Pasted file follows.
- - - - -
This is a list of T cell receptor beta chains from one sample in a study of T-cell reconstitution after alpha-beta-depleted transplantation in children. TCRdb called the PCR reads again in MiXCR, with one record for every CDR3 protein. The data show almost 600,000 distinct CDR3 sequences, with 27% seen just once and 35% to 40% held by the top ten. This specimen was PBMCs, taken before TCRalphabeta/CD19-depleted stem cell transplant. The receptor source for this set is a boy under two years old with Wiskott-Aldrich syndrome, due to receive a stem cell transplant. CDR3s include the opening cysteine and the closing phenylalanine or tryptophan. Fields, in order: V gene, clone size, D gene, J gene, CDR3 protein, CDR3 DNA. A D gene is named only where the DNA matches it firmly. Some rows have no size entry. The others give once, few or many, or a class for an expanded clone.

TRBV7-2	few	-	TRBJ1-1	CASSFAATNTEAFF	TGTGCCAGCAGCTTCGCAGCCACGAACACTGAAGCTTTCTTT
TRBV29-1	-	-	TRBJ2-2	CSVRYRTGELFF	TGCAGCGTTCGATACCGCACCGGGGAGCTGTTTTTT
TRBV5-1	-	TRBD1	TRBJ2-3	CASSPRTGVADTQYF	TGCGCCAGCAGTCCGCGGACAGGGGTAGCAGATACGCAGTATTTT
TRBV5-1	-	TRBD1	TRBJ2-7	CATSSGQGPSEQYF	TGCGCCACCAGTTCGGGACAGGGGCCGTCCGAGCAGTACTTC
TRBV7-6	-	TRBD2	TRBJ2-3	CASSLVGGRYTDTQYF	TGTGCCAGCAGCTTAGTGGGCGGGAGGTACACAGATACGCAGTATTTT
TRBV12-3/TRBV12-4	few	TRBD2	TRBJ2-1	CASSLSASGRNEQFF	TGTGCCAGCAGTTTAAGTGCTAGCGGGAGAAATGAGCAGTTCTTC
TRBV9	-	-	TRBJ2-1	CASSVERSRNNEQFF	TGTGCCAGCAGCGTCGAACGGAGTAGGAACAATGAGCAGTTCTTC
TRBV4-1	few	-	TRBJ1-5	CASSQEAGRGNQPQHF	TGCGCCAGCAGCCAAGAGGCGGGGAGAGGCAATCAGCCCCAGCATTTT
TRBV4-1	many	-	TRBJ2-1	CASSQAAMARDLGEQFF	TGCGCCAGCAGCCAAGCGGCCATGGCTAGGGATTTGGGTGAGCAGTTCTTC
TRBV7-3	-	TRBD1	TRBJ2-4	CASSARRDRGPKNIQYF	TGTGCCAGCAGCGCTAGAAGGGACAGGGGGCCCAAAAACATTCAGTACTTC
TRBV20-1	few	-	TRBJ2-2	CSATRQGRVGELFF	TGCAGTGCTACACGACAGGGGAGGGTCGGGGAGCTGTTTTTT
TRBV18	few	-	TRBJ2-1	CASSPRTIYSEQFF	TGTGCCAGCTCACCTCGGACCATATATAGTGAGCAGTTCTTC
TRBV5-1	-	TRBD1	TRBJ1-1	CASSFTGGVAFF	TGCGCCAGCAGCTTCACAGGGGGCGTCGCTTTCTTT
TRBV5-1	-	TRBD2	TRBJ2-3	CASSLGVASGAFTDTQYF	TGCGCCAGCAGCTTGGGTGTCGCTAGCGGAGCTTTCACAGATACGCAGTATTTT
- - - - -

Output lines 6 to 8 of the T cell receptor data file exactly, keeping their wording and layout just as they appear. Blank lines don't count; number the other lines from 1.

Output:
TRBV7-6	-	TRBD2	TRBJ2-3	CASSLVGGRYTDTQYF	TGTGCCAGCAGCTTAGTGGGCGGGAGGTACACAGATACGCAGTATTTT
TRBV12-3/TRBV12-4	few	TRBD2	TRBJ2-1	CASSLSASGRNEQFF	TGTGCCAGCAGTTTAAGTGCTAGCGGGAGAAATGAGCAGTTCTTC
TRBV9	-	-	TRBJ2-1	CASSVERSRNNEQFF	TGTGCCAGCAGCGTCGAACGGAGTAGGAACAATGAGCAGTTCTTC